Top 10 Museums and Art Galleries in Rome

A visit to Rome is more than just seeing the sights, visiting the Coliseum and having a slice of pizza. With a culture and heritage that far exceeds that of most countries, some argue, there is a wealth of knowledge and history to be learned in Rome from the countless museums and art galleries showcasing the hundreds of priceless marble statues, frescoes and mosaics that Rome is so famous for. We decided to put our heads together and come up with a top 10. As Rome has over five times that to pick, it was quite a feat whittling them down. Below is a good mix of the classical, the contemporary, the arty and the ancient. And what’s more, they’re either free or discounted with your Roma Pass – so now there really is no excuse.

  1. Castel Sant’Angelo
One of the most imposing landmarks along the iconic River Tiber is Castel Sant’Angelo which has been a mausoleum and fortress in Rome for over 2000 years. Although its now a fascinating museum, visitors can learn about Emperor Hadrian, for whom it was built, as well as the various roles it has played over time, including a Papal refuge. There’s even a secret tunnel that leads into St Peter’s Basilica!
  1. Capitoline Museums
The Capitoline Museums sit up on the Capitoline Hill behind the wedding cake, the Roman’s colloquial name for the Vittorio Emmanuele landmark. These museums are some of the most important in Rome and also in the world, founded by Pope Sixtus IV in the 1470s, who donated some of his own bronze statues. By making private collections open to the public, he inadvertently created the first museum! Here you’ll find some of the famous statues from Ancient Rome such as the She Wolf.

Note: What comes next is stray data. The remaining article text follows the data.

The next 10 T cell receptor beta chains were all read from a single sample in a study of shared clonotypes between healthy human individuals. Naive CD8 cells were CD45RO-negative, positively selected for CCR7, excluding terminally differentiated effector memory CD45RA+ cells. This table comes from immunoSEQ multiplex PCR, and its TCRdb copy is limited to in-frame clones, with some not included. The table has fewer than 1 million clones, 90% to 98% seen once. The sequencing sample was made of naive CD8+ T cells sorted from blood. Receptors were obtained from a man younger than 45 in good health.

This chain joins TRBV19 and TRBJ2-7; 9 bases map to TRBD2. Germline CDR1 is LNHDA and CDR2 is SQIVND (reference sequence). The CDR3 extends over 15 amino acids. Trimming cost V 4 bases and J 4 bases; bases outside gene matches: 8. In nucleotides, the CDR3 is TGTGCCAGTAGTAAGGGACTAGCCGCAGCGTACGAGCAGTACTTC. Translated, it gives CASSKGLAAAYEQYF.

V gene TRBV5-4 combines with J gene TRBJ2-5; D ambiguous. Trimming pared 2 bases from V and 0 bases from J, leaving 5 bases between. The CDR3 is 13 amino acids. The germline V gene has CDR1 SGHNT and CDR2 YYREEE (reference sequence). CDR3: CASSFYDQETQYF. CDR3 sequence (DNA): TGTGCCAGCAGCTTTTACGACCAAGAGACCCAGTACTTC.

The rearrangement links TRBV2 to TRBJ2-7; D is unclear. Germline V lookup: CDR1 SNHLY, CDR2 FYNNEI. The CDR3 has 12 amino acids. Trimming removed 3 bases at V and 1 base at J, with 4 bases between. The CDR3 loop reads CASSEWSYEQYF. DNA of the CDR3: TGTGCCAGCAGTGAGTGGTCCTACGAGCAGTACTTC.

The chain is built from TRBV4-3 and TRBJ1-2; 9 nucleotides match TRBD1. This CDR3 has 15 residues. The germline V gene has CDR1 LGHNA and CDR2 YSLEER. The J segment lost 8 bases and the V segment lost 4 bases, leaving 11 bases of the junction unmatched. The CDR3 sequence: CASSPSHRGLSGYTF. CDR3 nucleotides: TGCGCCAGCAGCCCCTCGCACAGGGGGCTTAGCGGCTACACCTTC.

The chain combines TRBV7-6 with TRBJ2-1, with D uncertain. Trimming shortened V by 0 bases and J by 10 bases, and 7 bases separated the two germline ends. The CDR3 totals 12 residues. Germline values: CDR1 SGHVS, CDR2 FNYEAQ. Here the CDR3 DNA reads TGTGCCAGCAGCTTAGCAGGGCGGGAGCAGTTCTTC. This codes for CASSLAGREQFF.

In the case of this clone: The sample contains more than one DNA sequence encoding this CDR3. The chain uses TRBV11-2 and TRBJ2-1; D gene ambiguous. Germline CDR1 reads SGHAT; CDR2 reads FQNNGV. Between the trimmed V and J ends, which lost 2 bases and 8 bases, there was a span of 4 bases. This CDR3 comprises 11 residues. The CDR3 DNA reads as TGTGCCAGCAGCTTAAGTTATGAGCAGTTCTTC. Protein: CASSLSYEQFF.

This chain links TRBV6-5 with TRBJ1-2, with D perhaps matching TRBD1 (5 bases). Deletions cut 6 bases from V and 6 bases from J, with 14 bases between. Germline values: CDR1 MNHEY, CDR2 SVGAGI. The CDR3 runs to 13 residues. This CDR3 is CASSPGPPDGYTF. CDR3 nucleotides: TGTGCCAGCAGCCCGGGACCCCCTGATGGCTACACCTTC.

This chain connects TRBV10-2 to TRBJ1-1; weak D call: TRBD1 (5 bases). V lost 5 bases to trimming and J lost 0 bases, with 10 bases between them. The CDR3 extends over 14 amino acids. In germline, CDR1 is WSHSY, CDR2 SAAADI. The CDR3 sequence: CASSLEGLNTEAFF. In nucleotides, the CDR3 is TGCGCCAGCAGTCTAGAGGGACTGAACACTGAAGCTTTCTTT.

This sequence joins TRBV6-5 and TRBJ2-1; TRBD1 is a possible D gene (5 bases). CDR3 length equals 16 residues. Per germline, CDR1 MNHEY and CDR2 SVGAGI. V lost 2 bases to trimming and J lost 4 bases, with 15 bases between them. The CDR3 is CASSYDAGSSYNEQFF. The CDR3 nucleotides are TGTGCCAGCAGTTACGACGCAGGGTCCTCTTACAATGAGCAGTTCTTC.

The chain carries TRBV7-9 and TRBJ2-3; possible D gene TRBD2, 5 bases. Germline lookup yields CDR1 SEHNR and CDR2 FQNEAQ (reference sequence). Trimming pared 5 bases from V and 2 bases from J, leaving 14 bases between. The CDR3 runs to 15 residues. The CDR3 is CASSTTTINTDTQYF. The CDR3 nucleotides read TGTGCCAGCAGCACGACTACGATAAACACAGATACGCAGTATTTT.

1. Vatican Museums
It’s said that the estimated worth of the Vatican Museums are an eye-watering sum of €15 billion – not a number to be sniffed at! Among the miles and miles of art, sculptures, tapestries, busts and mosaics is the impressive Sistine Chapel, painted by Michelangelo in the 16th century. The Last Judgement is regarded as one of the most influential and iconic frescoes in all of art history, and considering its in the Holy See of the Vatican City, how could it not be up there in a top 10?
  1. Villa Borghese
This grand villa in the stunning grounds of the Borghese Park was once the villa of the rich and influential Scipione Borghese. The collection within Villa Borghese started off as a private body of works and now contains both classic and contemporary art, with some pieces dating back 2000 years. To name drop some of the bigger artists on show, you can admire pieces by Bernini, Caravaggio, Boticelli and Rapahel. Villa Borghese is divided up into old and new and each room, or sala, offers something to be learnt from both past and present.
  1. Museum of Rome
The Museum of Rome actually has two addresses, so you get two museums for the price of one in this case! One is located near Palazzo Braschi and its aim is to celebrate and champion the ‘forgotten art’ of the middle ages. Inside this museum you will see the lesser known pieces, which make it all the more impressive. From costumes and fabrics, to ceramics and sculptures, you’ll discover a side of Rome you never knew.